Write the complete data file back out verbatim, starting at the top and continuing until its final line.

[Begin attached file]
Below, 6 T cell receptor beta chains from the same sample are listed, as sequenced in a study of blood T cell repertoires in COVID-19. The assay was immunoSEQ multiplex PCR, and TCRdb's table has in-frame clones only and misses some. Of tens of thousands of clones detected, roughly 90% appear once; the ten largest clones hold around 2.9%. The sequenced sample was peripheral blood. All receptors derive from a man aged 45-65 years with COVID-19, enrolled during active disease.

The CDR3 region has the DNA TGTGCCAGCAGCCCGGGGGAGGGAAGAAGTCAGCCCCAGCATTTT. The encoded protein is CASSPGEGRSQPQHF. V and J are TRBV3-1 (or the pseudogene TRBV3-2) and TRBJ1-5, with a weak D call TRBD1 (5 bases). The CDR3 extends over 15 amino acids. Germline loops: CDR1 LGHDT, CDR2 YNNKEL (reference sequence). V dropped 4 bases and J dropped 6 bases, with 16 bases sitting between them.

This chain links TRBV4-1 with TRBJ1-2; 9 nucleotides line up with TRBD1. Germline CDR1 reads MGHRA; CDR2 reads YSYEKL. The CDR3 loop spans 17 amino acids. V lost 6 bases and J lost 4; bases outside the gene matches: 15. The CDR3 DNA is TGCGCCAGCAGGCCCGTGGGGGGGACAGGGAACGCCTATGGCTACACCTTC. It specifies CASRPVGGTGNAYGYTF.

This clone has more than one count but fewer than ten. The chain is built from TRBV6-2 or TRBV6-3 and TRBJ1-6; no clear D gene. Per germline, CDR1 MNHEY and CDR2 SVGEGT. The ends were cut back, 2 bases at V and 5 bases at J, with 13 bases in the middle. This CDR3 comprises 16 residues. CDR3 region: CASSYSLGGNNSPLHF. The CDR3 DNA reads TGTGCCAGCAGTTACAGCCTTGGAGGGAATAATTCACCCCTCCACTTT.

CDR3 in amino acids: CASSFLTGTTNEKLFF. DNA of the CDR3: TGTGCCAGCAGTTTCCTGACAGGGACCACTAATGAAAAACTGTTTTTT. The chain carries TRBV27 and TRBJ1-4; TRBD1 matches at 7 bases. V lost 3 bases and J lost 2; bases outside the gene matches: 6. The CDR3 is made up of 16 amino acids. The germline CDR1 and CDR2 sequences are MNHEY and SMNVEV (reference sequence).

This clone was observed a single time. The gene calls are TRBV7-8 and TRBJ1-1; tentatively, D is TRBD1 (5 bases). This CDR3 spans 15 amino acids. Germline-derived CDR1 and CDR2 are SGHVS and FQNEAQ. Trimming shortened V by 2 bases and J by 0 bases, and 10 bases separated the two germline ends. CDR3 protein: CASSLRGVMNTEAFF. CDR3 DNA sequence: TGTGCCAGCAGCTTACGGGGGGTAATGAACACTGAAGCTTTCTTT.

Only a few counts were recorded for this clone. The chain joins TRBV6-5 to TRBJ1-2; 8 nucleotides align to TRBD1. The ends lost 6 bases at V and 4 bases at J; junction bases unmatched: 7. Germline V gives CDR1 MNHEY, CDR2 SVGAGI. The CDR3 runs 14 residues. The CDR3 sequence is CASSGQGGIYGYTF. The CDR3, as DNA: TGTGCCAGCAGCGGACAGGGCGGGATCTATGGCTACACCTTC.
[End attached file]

Below, 6 T cell receptor beta chains from the same sample are listed, as sequenced in a study of blood T cell repertoires in COVID-19. The assay was immunoSEQ multiplex PCR, and TCRdb's table has in-frame clones only and misses some. Of tens of thousands of clones detected, roughly 90% appear once; the ten largest clones hold around 2.9%. The sequenced sample was peripheral blood. All receptors derive from a man aged 45-65 years with COVID-19, enrolled during active disease.

The CDR3 region has the DNA TGTGCCAGCAGCCCGGGGGAGGGAAGAAGTCAGCCCCAGCATTTT. The encoded protein is CASSPGEGRSQPQHF. V and J are TRBV3-1 (or the pseudogene TRBV3-2) and TRBJ1-5, with a weak D call TRBD1 (5 bases). The CDR3 extends over 15 amino acids. Germline loops: CDR1 LGHDT, CDR2 YNNKEL (reference sequence). V dropped 4 bases and J dropped 6 bases, with 16 bases sitting between them.

This chain links TRBV4-1 with TRBJ1-2; 9 nucleotides line up with TRBD1. Germline CDR1 reads MGHRA; CDR2 reads YSYEKL. The CDR3 loop spans 17 amino acids. V lost 6 bases and J lost 4; bases outside the gene matches: 15. The CDR3 DNA is TGCGCCAGCAGGCCCGTGGGGGGGACAGGGAACGCCTATGGCTACACCTTC. It specifies CASRPVGGTGNAYGYTF.

This clone has more than one count but fewer than ten. The chain is built from TRBV6-2 or TRBV6-3 and TRBJ1-6; no clear D gene. Per germline, CDR1 MNHEY and CDR2 SVGEGT. The ends were cut back, 2 bases at V and 5 bases at J, with 13 bases in the middle. This CDR3 comprises 16 residues. CDR3 region: CASSYSLGGNNSPLHF. The CDR3 DNA reads TGTGCCAGCAGTTACAGCCTTGGAGGGAATAATTCACCCCTCCACTTT.

CDR3 in amino acids: CASSFLTGTTNEKLFF. DNA of the CDR3: TGTGCCAGCAGTTTCCTGACAGGGACCACTAATGAAAAACTGTTTTTT. The chain carries TRBV27 and TRBJ1-4; TRBD1 matches at 7 bases. V lost 3 bases and J lost 2; bases outside the gene matches: 6. The CDR3 is made up of 16 amino acids. The germline CDR1 and CDR2 sequences are MNHEY and SMNVEV (reference sequence).

This clone was observed a single time. The gene calls are TRBV7-8 and TRBJ1-1; tentatively, D is TRBD1 (5 bases). This CDR3 spans 15 amino acids. Germline-derived CDR1 and CDR2 are SGHVS and FQNEAQ. Trimming shortened V by 2 bases and J by 0 bases, and 10 bases separated the two germline ends. CDR3 protein: CASSLRGVMNTEAFF. CDR3 DNA sequence: TGTGCCAGCAGCTTACGGGGGGTAATGAACACTGAAGCTTTCTTT.

Only a few counts were recorded for this clone. The chain joins TRBV6-5 to TRBJ1-2; 8 nucleotides align to TRBD1. The ends lost 6 bases at V and 4 bases at J; junction bases unmatched: 7. Germline V gives CDR1 MNHEY, CDR2 SVGAGI. The CDR3 runs 14 residues. The CDR3 sequence is CASSGQGGIYGYTF. The CDR3, as DNA: TGTGCCAGCAGCGGACAGGGCGGGATCTATGGCTACACCTTC.